Thursday, July 20, 2006

It's time for Operation "Peace for Haifa"

As these various news stories (AP, Reuters, and AP) indicate, time is running out for Olmert to do something about Hezbollah. In addition the negative nannies are in full force arguing Hezbollah can’t be destroyed so there is no purpose trying (see here and here). Though this is largely mistaken and is based on bad history regarding the 1982 "Peace for Galilee" operation, that's a topic for another post. The relevant point here is that this attitude will also eventually weigh on Israeli opinion. As I’ve written before (here and here), Israel stopping without dealing with Hezbollah would be a major disaster for Israel and the world. There is method behind Israel’s apparent madness with the bombing campaign but only if it is preliminary to a ground campaign. Otherwise, Israel will come out doubly worse with the Lebanese people since not only did Israelis cause such destruction, they didn’t even take care of Hezbollah.

The military historian in me understands the purpose of the bombing campaign and giving it a little time before invading. It is a classic interdiction campaign to prep the battlefield for a ground attack. It is not a strategic bombing campaign as the various analysts in the AP story claim (the differences are subtle since both campaigns largely target the same assets, but strategic campaigns target assets outside of the operational theatre, of course in Lebanon the entire country is the theatre of operation, and targets more things like factories and civilians that Israel hasn’t been hitting). Israel’s bombing campaign is directed at degrading Hezbollah’s ability to move men and supplies around while picking off what men and material present themselves as targets of opportunity. This requires things like destroying the roads, bridges, power plants, airports, and seaports. During it the Israelis can also attain a better picture of Hezbollah’s dispositions and defenses. By itself this will have little effect on Hezbollah long-term. Its primary purpose is to exhaust the supplies and stamina of the Hezbollah fighters while discovering and then freezing them in their defensive positions (as best as possible, it isn’t perfect of course). When the Israeli ground attack comes it will then be against slightly fewer gunmen who are more tired, lower on supplies, and in better known positions that can be destroyed in detail. Without a ground invasion the Hezbollah gunmen will eventually rest, resupply, make good their losses and be able to move about, negating the entire campaign. A good interdiction campaign takes time; the pre-D-Day interdiction campaign lasted for many months for example. The problem is that time is the very resource Israel is short on.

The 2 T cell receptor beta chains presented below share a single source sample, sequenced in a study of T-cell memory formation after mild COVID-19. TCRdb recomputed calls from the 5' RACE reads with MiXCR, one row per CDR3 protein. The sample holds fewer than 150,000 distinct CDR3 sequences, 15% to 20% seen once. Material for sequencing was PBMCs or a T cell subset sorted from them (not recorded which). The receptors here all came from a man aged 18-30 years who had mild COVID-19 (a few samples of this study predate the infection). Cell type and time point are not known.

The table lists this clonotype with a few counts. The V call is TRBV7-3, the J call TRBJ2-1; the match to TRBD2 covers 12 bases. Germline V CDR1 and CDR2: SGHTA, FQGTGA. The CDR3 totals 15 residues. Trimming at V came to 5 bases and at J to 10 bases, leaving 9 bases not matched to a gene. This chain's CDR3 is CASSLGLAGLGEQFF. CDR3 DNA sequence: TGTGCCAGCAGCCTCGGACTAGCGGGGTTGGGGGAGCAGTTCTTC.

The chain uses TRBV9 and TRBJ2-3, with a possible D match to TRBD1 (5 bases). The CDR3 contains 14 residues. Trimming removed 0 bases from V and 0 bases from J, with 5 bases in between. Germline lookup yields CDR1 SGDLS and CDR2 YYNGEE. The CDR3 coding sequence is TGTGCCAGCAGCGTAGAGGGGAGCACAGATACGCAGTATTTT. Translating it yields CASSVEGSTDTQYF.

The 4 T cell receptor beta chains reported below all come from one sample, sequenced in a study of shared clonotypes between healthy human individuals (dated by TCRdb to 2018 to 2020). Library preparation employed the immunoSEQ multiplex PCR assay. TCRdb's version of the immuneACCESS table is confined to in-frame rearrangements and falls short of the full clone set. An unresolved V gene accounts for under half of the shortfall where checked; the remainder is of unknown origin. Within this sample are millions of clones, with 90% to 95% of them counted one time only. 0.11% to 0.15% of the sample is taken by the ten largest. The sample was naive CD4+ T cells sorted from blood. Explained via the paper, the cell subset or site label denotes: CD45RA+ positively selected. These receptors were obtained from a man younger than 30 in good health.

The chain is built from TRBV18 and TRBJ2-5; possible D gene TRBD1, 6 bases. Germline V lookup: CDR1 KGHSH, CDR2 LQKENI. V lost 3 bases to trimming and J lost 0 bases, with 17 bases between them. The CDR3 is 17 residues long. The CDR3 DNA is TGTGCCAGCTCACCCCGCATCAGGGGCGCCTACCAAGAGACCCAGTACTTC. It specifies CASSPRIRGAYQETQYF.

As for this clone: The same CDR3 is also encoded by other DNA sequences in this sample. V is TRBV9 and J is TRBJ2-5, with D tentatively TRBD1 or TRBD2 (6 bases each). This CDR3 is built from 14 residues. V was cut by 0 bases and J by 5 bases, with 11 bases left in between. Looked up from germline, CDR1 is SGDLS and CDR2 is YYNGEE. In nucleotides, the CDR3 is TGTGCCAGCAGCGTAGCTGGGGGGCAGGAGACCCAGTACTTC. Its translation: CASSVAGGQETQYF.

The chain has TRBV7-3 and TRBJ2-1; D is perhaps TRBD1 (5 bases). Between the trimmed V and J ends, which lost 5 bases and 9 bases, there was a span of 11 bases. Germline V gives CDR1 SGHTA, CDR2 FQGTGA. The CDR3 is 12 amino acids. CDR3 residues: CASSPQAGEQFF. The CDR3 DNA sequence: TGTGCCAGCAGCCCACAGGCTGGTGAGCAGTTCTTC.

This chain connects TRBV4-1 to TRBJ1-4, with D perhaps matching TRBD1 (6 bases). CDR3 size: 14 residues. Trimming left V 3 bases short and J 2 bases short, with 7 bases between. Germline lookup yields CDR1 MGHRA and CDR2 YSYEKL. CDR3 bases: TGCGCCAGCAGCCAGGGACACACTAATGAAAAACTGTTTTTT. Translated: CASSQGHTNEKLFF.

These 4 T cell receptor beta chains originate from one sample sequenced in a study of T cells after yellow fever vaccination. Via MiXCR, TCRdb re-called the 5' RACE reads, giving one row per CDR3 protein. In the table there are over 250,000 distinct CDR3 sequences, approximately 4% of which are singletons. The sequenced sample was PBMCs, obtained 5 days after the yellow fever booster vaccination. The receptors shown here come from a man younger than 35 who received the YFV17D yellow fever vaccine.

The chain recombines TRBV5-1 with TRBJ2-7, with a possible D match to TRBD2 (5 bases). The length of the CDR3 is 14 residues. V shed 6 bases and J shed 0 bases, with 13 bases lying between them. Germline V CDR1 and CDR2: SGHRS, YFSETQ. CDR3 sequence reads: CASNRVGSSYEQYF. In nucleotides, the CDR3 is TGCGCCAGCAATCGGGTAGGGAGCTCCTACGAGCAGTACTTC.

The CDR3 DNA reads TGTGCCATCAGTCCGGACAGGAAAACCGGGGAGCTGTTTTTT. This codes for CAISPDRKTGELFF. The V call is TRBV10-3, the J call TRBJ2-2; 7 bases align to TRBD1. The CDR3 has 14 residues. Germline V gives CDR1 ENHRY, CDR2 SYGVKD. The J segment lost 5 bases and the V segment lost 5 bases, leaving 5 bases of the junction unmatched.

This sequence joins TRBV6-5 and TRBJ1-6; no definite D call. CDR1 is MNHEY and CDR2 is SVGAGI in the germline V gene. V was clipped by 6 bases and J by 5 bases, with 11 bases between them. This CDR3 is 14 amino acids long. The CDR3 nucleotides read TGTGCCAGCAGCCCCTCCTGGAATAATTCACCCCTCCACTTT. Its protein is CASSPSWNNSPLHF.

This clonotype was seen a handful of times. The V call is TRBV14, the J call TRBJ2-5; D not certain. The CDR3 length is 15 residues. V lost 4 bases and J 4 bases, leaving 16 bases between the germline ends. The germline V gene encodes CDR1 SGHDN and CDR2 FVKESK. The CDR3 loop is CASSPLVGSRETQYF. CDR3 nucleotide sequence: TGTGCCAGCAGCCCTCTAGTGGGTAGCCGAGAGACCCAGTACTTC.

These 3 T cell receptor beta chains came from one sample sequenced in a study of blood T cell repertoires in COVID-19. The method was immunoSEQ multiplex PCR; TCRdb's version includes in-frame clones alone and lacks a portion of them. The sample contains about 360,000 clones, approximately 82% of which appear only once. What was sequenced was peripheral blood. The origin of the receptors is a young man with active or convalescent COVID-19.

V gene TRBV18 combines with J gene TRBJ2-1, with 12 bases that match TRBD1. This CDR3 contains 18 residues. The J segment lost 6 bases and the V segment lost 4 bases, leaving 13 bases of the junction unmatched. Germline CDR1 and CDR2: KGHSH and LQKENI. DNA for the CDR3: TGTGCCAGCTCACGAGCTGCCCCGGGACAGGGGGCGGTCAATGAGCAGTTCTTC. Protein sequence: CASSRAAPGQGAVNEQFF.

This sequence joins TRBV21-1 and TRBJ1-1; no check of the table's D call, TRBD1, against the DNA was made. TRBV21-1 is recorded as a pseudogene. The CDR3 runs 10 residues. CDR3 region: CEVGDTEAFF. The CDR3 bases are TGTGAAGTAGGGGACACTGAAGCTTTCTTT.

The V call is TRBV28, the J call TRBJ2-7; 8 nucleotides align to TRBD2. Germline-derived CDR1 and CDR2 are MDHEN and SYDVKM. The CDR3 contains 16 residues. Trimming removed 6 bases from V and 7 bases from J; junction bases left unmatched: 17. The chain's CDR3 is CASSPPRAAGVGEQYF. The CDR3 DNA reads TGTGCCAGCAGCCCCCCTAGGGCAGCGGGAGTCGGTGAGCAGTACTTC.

Military operations are not conducted in a vacuum. The political situation is critical and the political window for Israel to invade southern Lebanon is rapidly closing. Soon the international calls for the United States to restrain Israel will become too strong for Bush to resist. Combined with rising opposition in Israel, Olmert will increasingly find it difficult to deal with Hezbollah. Unfortunately, sometimes you have to commit military forces in situations that are less than auspicious. In the end when compared with options of calling off the offensive now or ending it later after causing more damage and anger in Lebanon, invading before the military may be ready is the least bad option. It should be noted that it's not obvious if the Israeli government has a clear idea of what it is doing. While the campaign appears to be a typical interdiction campaign to prepare for a ground invasion, it could also just be the outgrowth of a hit back and look tough policy that Olmert has lost control of. Olmert’s Kadima government is essentially left-wing and such poorly thought out strategic policies are common amongst left-wing leaders (think Bill find-me-an-aspirin-factory-and-empty-tents-to-bomb Clinton and Lyndon find-me-jungle-to-carpet-bomb Johnson). It should also be remembered that the Israeli government includes the Jimmy Carter of Israeli politics, Shimon Peres. Of course I am not saying Israel will invade Lebanon; I am just saying they need to and time is rapidly running out do it.

1 comment:

  1. There has to be an invasion of south Lebanon soon or Israel will not be able to destroy Hezbollah.
    See my blog.